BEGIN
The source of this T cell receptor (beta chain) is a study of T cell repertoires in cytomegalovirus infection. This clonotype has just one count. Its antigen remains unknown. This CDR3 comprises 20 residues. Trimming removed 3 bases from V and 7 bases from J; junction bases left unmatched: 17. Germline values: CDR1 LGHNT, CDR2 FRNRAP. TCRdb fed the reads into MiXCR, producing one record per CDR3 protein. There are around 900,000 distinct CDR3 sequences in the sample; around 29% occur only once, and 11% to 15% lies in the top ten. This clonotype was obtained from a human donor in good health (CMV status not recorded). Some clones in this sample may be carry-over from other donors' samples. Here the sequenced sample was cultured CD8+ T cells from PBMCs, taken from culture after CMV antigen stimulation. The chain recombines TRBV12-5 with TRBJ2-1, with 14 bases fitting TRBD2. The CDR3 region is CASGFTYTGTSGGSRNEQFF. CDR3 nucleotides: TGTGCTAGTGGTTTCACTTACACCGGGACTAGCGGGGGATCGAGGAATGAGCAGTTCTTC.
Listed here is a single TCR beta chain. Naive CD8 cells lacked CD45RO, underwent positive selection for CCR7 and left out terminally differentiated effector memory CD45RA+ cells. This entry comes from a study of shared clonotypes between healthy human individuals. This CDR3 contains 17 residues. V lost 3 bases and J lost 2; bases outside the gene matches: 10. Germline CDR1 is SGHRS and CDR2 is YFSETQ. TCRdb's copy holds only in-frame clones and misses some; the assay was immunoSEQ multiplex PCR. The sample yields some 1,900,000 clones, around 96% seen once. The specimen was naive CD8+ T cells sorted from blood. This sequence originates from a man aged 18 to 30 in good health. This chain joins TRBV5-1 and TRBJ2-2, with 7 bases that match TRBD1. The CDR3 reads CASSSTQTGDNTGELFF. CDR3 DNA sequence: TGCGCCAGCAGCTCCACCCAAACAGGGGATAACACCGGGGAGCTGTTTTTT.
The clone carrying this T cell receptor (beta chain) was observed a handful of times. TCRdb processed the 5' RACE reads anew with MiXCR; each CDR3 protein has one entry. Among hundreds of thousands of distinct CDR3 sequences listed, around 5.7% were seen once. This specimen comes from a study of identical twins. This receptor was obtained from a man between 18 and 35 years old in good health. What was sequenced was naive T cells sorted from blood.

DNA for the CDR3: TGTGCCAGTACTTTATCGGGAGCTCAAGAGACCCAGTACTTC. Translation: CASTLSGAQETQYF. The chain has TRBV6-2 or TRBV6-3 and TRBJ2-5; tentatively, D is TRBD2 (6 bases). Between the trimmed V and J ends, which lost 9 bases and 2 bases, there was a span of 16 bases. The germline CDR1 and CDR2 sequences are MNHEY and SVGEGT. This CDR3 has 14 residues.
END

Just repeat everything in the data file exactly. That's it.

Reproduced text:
The source of this T cell receptor (beta chain) is a study of T cell repertoires in cytomegalovirus infection. This clonotype has just one count. Its antigen remains unknown. This CDR3 comprises 20 residues. Trimming removed 3 bases from V and 7 bases from J; junction bases left unmatched: 17. Germline values: CDR1 LGHNT, CDR2 FRNRAP. TCRdb fed the reads into MiXCR, producing one record per CDR3 protein. There are around 900,000 distinct CDR3 sequences in the sample; around 29% occur only once, and 11% to 15% lies in the top ten. This clonotype was obtained from a human donor in good health (CMV status not recorded). Some clones in this sample may be carry-over from other donors' samples. Here the sequenced sample was cultured CD8+ T cells from PBMCs, taken from culture after CMV antigen stimulation. The chain recombines TRBV12-5 with TRBJ2-1, with 14 bases fitting TRBD2. The CDR3 region is CASGFTYTGTSGGSRNEQFF. CDR3 nucleotides: TGTGCTAGTGGTTTCACTTACACCGGGACTAGCGGGGGATCGAGGAATGAGCAGTTCTTC.
Listed here is a single TCR beta chain. Naive CD8 cells lacked CD45RO, underwent positive selection for CCR7 and left out terminally differentiated effector memory CD45RA+ cells. This entry comes from a study of shared clonotypes between healthy human individuals. This CDR3 contains 17 residues. V lost 3 bases and J lost 2; bases outside the gene matches: 10. Germline CDR1 is SGHRS and CDR2 is YFSETQ. TCRdb's copy holds only in-frame clones and misses some; the assay was immunoSEQ multiplex PCR. The sample yields some 1,900,000 clones, around 96% seen once. The specimen was naive CD8+ T cells sorted from blood. This sequence originates from a man aged 18 to 30 in good health. This chain joins TRBV5-1 and TRBJ2-2, with 7 bases that match TRBD1. The CDR3 reads CASSSTQTGDNTGELFF. CDR3 DNA sequence: TGCGCCAGCAGCTCCACCCAAACAGGGGATAACACCGGGGAGCTGTTTTTT.
The clone carrying this T cell receptor (beta chain) was observed a handful of times. TCRdb processed the 5' RACE reads anew with MiXCR; each CDR3 protein has one entry. Among hundreds of thousands of distinct CDR3 sequences listed, around 5.7% were seen once. This specimen comes from a study of identical twins. This receptor was obtained from a man between 18 and 35 years old in good health. What was sequenced was naive T cells sorted from blood.

DNA for the CDR3: TGTGCCAGTACTTTATCGGGAGCTCAAGAGACCCAGTACTTC. Translation: CASTLSGAQETQYF. The chain has TRBV6-2 or TRBV6-3 and TRBJ2-5; tentatively, D is TRBD2 (6 bases). Between the trimmed V and J ends, which lost 9 bases and 2 bases, there was a span of 16 bases. The germline CDR1 and CDR2 sequences are MNHEY and SVGEGT. This CDR3 has 14 residues.